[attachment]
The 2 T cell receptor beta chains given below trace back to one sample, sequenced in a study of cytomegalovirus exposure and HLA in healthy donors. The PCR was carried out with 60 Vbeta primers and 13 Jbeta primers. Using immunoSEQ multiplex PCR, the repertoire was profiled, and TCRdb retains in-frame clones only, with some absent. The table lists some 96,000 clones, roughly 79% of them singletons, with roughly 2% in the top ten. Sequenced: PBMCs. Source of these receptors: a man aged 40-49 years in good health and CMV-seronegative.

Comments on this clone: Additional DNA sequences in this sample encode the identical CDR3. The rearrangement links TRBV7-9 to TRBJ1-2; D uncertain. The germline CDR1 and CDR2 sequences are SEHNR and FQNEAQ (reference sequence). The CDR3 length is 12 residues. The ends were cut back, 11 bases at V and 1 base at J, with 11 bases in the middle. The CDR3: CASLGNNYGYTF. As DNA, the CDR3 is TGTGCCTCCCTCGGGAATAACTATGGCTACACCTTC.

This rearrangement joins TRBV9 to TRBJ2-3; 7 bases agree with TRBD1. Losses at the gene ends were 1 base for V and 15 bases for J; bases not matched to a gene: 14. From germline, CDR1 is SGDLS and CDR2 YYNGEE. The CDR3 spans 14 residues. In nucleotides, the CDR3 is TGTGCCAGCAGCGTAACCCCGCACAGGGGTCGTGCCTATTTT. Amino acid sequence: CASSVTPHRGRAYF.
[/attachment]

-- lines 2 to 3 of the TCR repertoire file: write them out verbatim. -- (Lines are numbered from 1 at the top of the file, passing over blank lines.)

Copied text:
Comments on this clone: Additional DNA sequences in this sample encode the identical CDR3. The rearrangement links TRBV7-9 to TRBJ1-2; D uncertain. The germline CDR1 and CDR2 sequences are SEHNR and FQNEAQ (reference sequence). The CDR3 length is 12 residues. The ends were cut back, 11 bases at V and 1 base at J, with 11 bases in the middle. The CDR3: CASLGNNYGYTF. As DNA, the CDR3 is TGTGCCTCCCTCGGGAATAACTATGGCTACACCTTC.

This rearrangement joins TRBV9 to TRBJ2-3; 7 bases agree with TRBD1. Losses at the gene ends were 1 base for V and 15 bases for J; bases not matched to a gene: 14. From germline, CDR1 is SGDLS and CDR2 YYNGEE. The CDR3 spans 14 residues. In nucleotides, the CDR3 is TGTGCCAGCAGCGTAACCCCGCACAGGGGTCGTGCCTATTTT. Amino acid sequence: CASSVTPHRGRAYF.